Partway through last week’s unveiling of the state Senate budget, Sen. Phil Berger was asked by reporters if there were any major cuts to speak of in the $22.2 billion spending plan.
Berger, a Republican from Rockingham County with a historically antagonistic relationship with North Carolina’s public education system, indicated that he couldn’t think of any.
The highlight, it seemed, was a dramatically more aggressive teacher pay plan than either proposed by Gov. Pat McCrory or leaders in the state House that would boost teachers’ average pay, with local supplements, to more than $54,000 over the next two years.
The proposal would make North Carolina the top-paying state for teachers in the southeast, Berger and Senate Majority Leader Harry Brown promised, all while adding about $394 million for public education to the budget plan.
“We just prioritized the teacher pay raises in a different way than the governor or the House did,” said Berger.
But public education advocates say the proposal, which was speedily approved by the Senate last week and forwarded to the state House, buries multiple cuts and controversial policy changes for North Carolina schools’ in its text.
Among the most pivotal cuts, according to school leaders, Senate legislators want to ax a $7.5 million new principal preparation program, nix a $10 million increase for a school Internet connectivity initiative, slash after-school program funding by almost $5 million and scrap House plans for a $2 million teacher scholarship program aimed at filling shortages in math and science and hard-to-staff schools.
The budget would also confirm House-approved changes loosening regulations for the state’s controversial virtual charter schools and hands down nearly a 5 percent cut for the state Department of Public Instruction, which oversees North Carolina’s K-12 schools.
Perhaps most controversially, it also speeds a massive expansion of publicly-funded scholarships for low-income students to attend private schools, establishing a $35 million reserve fund that would grow by $10 million annually up to $145 million by 2027-2028. When expansion is completed, the vouchers, officially known as the Opportunity Scholarship Program, would be available to another 20,000 North Carolina children, Brown said.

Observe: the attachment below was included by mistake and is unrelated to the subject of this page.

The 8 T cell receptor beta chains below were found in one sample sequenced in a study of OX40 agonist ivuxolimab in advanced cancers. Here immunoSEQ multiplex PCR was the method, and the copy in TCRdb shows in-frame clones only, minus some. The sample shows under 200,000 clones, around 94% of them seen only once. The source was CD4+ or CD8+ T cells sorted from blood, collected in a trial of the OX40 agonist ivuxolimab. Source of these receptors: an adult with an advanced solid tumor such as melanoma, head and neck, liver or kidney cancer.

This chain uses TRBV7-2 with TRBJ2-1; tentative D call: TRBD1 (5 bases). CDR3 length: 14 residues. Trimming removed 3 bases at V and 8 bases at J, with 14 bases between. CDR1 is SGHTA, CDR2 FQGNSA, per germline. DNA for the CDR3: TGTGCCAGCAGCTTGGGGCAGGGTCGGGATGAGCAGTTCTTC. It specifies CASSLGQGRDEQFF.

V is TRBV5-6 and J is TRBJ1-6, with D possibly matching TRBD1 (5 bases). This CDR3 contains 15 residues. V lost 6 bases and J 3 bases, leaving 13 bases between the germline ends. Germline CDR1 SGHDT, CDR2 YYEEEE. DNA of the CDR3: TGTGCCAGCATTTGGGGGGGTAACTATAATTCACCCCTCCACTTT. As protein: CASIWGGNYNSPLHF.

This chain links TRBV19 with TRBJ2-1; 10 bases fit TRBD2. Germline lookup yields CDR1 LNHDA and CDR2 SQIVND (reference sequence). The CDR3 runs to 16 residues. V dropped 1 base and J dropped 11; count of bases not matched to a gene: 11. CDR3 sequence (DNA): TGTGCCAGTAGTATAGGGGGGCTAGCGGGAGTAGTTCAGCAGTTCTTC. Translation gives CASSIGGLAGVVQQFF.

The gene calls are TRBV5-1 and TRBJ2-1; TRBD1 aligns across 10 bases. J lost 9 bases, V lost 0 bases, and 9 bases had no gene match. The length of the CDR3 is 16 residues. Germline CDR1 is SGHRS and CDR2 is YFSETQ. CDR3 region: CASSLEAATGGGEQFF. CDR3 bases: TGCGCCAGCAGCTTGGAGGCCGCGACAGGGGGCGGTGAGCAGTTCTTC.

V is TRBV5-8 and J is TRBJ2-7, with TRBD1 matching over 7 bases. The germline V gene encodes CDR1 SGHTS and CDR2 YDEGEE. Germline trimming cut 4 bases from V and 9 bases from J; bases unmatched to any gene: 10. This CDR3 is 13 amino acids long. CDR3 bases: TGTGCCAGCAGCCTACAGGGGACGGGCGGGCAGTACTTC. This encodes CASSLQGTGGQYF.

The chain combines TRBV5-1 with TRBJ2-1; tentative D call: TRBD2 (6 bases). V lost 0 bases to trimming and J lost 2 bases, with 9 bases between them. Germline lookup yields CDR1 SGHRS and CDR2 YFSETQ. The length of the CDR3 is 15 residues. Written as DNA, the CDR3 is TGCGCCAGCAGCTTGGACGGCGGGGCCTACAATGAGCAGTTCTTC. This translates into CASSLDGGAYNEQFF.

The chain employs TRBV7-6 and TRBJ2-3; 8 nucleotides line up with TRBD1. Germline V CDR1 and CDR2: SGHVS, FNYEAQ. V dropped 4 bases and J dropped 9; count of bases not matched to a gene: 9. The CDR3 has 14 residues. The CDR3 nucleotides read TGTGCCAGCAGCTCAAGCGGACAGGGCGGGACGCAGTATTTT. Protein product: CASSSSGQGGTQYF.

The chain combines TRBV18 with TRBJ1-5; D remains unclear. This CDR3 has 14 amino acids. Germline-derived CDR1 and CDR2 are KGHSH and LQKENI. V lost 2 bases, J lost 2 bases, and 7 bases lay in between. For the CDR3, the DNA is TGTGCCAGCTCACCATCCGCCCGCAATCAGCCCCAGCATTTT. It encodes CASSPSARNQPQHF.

The public voucher program has been widely criticized by many school advocates, who point out that the program mostly pays for students to attend religious schools with lax anti-discrimination requirements and accountability measures.
As Policy Watch reported this year, one such voucher-eligible school requires students to sign a pledge denouncing homosexuality—just one of multiple reports of voucher recipients attending private schools with apparently discriminatory admissions and operations practices.
It also comes days after a new report from the Brookings Institution, a Washington, D.C. thinktank, found voucher students in other states were academically lagging their public schools peers.
Keith Poston, president of the Public School Forum of N.C., a research and advocacy group in Raleigh, says that, while much of the news surrounding the chamber’s budget circulated around teacher pay, it’s the “big picture” that’s most troubling about the Senate funding plan.
“Anytime we talk about increasing education funding, the response is always, ‘Where else in education should we cut to pay for it?’” said Poston. “Education funding should be first. Let the other lesser priorities fight over items 18 through 20. We’re not there yet.”
Mark Jewell, president-elect of the N.C. Association of Educators (NCAE), a group representing teachers statewide, cast the proposal as little more than election-year politics.